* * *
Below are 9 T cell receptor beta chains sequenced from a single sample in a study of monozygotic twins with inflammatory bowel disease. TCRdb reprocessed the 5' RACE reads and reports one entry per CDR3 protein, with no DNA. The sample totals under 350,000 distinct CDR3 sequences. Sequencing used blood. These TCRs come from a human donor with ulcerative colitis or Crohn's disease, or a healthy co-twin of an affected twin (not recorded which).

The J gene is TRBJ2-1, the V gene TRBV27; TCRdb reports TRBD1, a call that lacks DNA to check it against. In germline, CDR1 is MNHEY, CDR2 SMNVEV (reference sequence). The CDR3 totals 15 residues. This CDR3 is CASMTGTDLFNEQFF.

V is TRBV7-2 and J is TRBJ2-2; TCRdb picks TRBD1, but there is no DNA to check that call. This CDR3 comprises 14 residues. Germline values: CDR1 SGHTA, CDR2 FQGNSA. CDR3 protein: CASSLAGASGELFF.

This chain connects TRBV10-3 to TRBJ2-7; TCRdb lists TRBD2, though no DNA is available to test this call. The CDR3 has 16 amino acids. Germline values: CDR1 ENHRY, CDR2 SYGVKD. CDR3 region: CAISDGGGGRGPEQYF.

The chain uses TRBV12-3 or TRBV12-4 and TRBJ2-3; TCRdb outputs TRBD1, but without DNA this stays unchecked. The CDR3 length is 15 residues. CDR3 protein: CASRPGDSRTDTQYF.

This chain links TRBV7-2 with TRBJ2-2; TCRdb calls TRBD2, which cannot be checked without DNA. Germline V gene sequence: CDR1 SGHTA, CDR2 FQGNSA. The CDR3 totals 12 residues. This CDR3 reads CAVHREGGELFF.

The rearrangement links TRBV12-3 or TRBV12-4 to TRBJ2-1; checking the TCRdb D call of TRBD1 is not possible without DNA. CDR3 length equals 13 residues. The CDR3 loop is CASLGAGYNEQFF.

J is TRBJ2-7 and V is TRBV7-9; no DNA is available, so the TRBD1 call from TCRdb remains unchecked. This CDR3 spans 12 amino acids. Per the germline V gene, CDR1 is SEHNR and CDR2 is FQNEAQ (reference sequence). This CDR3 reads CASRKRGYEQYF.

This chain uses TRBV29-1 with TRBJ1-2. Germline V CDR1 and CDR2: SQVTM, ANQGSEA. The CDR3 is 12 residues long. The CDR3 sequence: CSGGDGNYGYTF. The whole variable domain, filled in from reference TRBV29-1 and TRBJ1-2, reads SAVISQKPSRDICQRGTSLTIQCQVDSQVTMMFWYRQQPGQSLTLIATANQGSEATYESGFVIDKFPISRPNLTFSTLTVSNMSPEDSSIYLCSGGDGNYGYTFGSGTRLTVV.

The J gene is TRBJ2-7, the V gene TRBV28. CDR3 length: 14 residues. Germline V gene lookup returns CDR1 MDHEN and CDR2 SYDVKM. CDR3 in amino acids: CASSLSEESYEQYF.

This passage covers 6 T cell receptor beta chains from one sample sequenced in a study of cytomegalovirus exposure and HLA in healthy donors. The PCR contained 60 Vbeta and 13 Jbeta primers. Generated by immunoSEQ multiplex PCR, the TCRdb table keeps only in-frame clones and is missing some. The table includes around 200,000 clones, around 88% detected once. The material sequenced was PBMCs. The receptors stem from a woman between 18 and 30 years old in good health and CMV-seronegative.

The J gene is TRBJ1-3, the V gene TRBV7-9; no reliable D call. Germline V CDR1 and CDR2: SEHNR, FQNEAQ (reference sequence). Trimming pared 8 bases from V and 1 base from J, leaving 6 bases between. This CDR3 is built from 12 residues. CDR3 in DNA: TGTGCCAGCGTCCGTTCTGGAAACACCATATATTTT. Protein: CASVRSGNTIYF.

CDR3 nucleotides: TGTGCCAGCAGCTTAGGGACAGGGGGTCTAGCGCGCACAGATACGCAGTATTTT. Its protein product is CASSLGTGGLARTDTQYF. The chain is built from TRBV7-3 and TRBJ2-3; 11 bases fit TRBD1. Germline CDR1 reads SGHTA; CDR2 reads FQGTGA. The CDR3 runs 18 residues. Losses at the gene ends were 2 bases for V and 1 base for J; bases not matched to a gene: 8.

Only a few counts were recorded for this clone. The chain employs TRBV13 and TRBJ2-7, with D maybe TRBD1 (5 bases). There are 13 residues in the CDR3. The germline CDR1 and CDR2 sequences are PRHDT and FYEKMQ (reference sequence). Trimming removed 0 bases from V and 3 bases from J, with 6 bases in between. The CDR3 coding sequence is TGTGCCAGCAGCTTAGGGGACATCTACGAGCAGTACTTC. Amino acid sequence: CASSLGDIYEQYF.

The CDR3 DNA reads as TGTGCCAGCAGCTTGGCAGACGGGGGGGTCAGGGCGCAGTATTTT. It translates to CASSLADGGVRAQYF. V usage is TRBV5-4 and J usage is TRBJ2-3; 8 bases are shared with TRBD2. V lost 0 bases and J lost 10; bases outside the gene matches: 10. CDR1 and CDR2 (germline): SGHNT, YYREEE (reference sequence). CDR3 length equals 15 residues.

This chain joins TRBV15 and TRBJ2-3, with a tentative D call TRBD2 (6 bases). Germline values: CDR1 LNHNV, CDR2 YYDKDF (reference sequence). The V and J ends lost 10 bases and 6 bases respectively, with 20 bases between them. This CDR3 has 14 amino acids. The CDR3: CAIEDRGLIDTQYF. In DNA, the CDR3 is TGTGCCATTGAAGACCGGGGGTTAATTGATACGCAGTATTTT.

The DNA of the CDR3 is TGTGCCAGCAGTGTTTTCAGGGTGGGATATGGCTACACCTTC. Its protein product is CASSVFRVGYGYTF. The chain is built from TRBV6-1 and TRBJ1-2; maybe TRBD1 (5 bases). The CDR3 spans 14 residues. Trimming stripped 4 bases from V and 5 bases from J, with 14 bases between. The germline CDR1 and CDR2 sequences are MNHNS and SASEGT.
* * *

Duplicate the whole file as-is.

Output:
Below are 9 T cell receptor beta chains sequenced from a single sample in a study of monozygotic twins with inflammatory bowel disease. TCRdb reprocessed the 5' RACE reads and reports one entry per CDR3 protein, with no DNA. The sample totals under 350,000 distinct CDR3 sequences. Sequencing used blood. These TCRs come from a human donor with ulcerative colitis or Crohn's disease, or a healthy co-twin of an affected twin (not recorded which).

The J gene is TRBJ2-1, the V gene TRBV27; TCRdb reports TRBD1, a call that lacks DNA to check it against. In germline, CDR1 is MNHEY, CDR2 SMNVEV (reference sequence). The CDR3 totals 15 residues. This CDR3 is CASMTGTDLFNEQFF.

V is TRBV7-2 and J is TRBJ2-2; TCRdb picks TRBD1, but there is no DNA to check that call. This CDR3 comprises 14 residues. Germline values: CDR1 SGHTA, CDR2 FQGNSA. CDR3 protein: CASSLAGASGELFF.

This chain connects TRBV10-3 to TRBJ2-7; TCRdb lists TRBD2, though no DNA is available to test this call. The CDR3 has 16 amino acids. Germline values: CDR1 ENHRY, CDR2 SYGVKD. CDR3 region: CAISDGGGGRGPEQYF.

The chain uses TRBV12-3 or TRBV12-4 and TRBJ2-3; TCRdb outputs TRBD1, but without DNA this stays unchecked. The CDR3 length is 15 residues. CDR3 protein: CASRPGDSRTDTQYF.

This chain links TRBV7-2 with TRBJ2-2; TCRdb calls TRBD2, which cannot be checked without DNA. Germline V gene sequence: CDR1 SGHTA, CDR2 FQGNSA. The CDR3 totals 12 residues. This CDR3 reads CAVHREGGELFF.

The rearrangement links TRBV12-3 or TRBV12-4 to TRBJ2-1; checking the TCRdb D call of TRBD1 is not possible without DNA. CDR3 length equals 13 residues. The CDR3 loop is CASLGAGYNEQFF.

J is TRBJ2-7 and V is TRBV7-9; no DNA is available, so the TRBD1 call from TCRdb remains unchecked. This CDR3 spans 12 amino acids. Per the germline V gene, CDR1 is SEHNR and CDR2 is FQNEAQ (reference sequence). This CDR3 reads CASRKRGYEQYF.

This chain uses TRBV29-1 with TRBJ1-2. Germline V CDR1 and CDR2: SQVTM, ANQGSEA. The CDR3 is 12 residues long. The CDR3 sequence: CSGGDGNYGYTF. The whole variable domain, filled in from reference TRBV29-1 and TRBJ1-2, reads SAVISQKPSRDICQRGTSLTIQCQVDSQVTMMFWYRQQPGQSLTLIATANQGSEATYESGFVIDKFPISRPNLTFSTLTVSNMSPEDSSIYLCSGGDGNYGYTFGSGTRLTVV.

The J gene is TRBJ2-7, the V gene TRBV28. CDR3 length: 14 residues. Germline V gene lookup returns CDR1 MDHEN and CDR2 SYDVKM. CDR3 in amino acids: CASSLSEESYEQYF.

This passage covers 6 T cell receptor beta chains from one sample sequenced in a study of cytomegalovirus exposure and HLA in healthy donors. The PCR contained 60 Vbeta and 13 Jbeta primers. Generated by immunoSEQ multiplex PCR, the TCRdb table keeps only in-frame clones and is missing some. The table includes around 200,000 clones, around 88% detected once. The material sequenced was PBMCs. The receptors stem from a woman between 18 and 30 years old in good health and CMV-seronegative.

The J gene is TRBJ1-3, the V gene TRBV7-9; no reliable D call. Germline V CDR1 and CDR2: SEHNR, FQNEAQ (reference sequence). Trimming pared 8 bases from V and 1 base from J, leaving 6 bases between. This CDR3 is built from 12 residues. CDR3 in DNA: TGTGCCAGCGTCCGTTCTGGAAACACCATATATTTT. Protein: CASVRSGNTIYF.

CDR3 nucleotides: TGTGCCAGCAGCTTAGGGACAGGGGGTCTAGCGCGCACAGATACGCAGTATTTT. Its protein product is CASSLGTGGLARTDTQYF. The chain is built from TRBV7-3 and TRBJ2-3; 11 bases fit TRBD1. Germline CDR1 reads SGHTA; CDR2 reads FQGTGA. The CDR3 runs 18 residues. Losses at the gene ends were 2 bases for V and 1 base for J; bases not matched to a gene: 8.

Only a few counts were recorded for this clone. The chain employs TRBV13 and TRBJ2-7, with D maybe TRBD1 (5 bases). There are 13 residues in the CDR3. The germline CDR1 and CDR2 sequences are PRHDT and FYEKMQ (reference sequence). Trimming removed 0 bases from V and 3 bases from J, with 6 bases in between. The CDR3 coding sequence is TGTGCCAGCAGCTTAGGGGACATCTACGAGCAGTACTTC. Amino acid sequence: CASSLGDIYEQYF.

The CDR3 DNA reads as TGTGCCAGCAGCTTGGCAGACGGGGGGGTCAGGGCGCAGTATTTT. It translates to CASSLADGGVRAQYF. V usage is TRBV5-4 and J usage is TRBJ2-3; 8 bases are shared with TRBD2. V lost 0 bases and J lost 10; bases outside the gene matches: 10. CDR1 and CDR2 (germline): SGHNT, YYREEE (reference sequence). CDR3 length equals 15 residues.

This chain joins TRBV15 and TRBJ2-3, with a tentative D call TRBD2 (6 bases). Germline values: CDR1 LNHNV, CDR2 YYDKDF (reference sequence). The V and J ends lost 10 bases and 6 bases respectively, with 20 bases between them. This CDR3 has 14 amino acids. The CDR3: CAIEDRGLIDTQYF. In DNA, the CDR3 is TGTGCCATTGAAGACCGGGGGTTAATTGATACGCAGTATTTT.

The DNA of the CDR3 is TGTGCCAGCAGTGTTTTCAGGGTGGGATATGGCTACACCTTC. Its protein product is CASSVFRVGYGYTF. The chain is built from TRBV6-1 and TRBJ1-2; maybe TRBD1 (5 bases). The CDR3 spans 14 residues. Trimming stripped 4 bases from V and 5 bases from J, with 14 bases between. The germline CDR1 and CDR2 sequences are MNHNS and SASEGT.